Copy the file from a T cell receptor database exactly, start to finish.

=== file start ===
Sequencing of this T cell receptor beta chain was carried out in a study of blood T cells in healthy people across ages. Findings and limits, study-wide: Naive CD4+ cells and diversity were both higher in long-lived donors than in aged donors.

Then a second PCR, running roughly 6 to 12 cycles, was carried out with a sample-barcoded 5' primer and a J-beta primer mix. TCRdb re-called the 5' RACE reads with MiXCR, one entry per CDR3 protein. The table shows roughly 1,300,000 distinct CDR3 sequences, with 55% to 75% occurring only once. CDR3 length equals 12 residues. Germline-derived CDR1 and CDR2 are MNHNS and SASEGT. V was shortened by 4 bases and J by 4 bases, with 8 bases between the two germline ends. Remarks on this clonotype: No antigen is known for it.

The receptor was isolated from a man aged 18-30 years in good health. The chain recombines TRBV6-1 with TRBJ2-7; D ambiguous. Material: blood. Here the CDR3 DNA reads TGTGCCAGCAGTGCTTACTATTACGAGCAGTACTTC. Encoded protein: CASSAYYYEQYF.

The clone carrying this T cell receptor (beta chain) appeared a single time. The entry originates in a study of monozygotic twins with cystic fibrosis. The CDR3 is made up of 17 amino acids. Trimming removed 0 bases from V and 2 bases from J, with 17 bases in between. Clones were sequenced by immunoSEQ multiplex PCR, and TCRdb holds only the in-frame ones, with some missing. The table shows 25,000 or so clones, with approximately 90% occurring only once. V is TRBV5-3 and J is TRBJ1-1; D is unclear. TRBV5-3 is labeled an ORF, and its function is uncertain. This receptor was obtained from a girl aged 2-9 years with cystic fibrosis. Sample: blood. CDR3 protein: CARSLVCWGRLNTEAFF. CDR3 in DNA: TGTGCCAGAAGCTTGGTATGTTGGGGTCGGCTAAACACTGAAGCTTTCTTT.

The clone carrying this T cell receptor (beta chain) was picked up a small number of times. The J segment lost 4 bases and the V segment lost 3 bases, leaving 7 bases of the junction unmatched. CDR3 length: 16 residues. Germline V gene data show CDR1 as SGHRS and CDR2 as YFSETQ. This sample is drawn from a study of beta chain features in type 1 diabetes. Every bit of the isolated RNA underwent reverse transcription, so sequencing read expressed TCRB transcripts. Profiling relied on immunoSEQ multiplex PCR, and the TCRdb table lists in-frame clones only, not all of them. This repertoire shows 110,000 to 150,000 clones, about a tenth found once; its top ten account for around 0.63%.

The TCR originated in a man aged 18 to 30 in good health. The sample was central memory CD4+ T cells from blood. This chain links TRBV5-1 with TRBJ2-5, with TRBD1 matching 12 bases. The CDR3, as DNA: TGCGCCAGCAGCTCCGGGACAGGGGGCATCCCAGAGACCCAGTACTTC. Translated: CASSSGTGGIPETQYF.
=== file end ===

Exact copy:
Sequencing of this T cell receptor beta chain was carried out in a study of blood T cells in healthy people across ages. Findings and limits, study-wide: Naive CD4+ cells and diversity were both higher in long-lived donors than in aged donors.

Then a second PCR, running roughly 6 to 12 cycles, was carried out with a sample-barcoded 5' primer and a J-beta primer mix. TCRdb re-called the 5' RACE reads with MiXCR, one entry per CDR3 protein. The table shows roughly 1,300,000 distinct CDR3 sequences, with 55% to 75% occurring only once. CDR3 length equals 12 residues. Germline-derived CDR1 and CDR2 are MNHNS and SASEGT. V was shortened by 4 bases and J by 4 bases, with 8 bases between the two germline ends. Remarks on this clonotype: No antigen is known for it.

The receptor was isolated from a man aged 18-30 years in good health. The chain recombines TRBV6-1 with TRBJ2-7; D ambiguous. Material: blood. Here the CDR3 DNA reads TGTGCCAGCAGTGCTTACTATTACGAGCAGTACTTC. Encoded protein: CASSAYYYEQYF.

The clone carrying this T cell receptor (beta chain) appeared a single time. The entry originates in a study of monozygotic twins with cystic fibrosis. The CDR3 is made up of 17 amino acids. Trimming removed 0 bases from V and 2 bases from J, with 17 bases in between. Clones were sequenced by immunoSEQ multiplex PCR, and TCRdb holds only the in-frame ones, with some missing. The table shows 25,000 or so clones, with approximately 90% occurring only once. V is TRBV5-3 and J is TRBJ1-1; D is unclear. TRBV5-3 is labeled an ORF, and its function is uncertain. This receptor was obtained from a girl aged 2-9 years with cystic fibrosis. Sample: blood. CDR3 protein: CARSLVCWGRLNTEAFF. CDR3 in DNA: TGTGCCAGAAGCTTGGTATGTTGGGGTCGGCTAAACACTGAAGCTTTCTTT.

The clone carrying this T cell receptor (beta chain) was picked up a small number of times. The J segment lost 4 bases and the V segment lost 3 bases, leaving 7 bases of the junction unmatched. CDR3 length: 16 residues. Germline V gene data show CDR1 as SGHRS and CDR2 as YFSETQ. This sample is drawn from a study of beta chain features in type 1 diabetes. Every bit of the isolated RNA underwent reverse transcription, so sequencing read expressed TCRB transcripts. Profiling relied on immunoSEQ multiplex PCR, and the TCRdb table lists in-frame clones only, not all of them. This repertoire shows 110,000 to 150,000 clones, about a tenth found once; its top ten account for around 0.63%.

The TCR originated in a man aged 18 to 30 in good health. The sample was central memory CD4+ T cells from blood. This chain links TRBV5-1 with TRBJ2-5, with TRBD1 matching 12 bases. The CDR3, as DNA: TGCGCCAGCAGCTCCGGGACAGGGGGCATCCCAGAGACCCAGTACTTC. Translated: CASSSGTGGIPETQYF.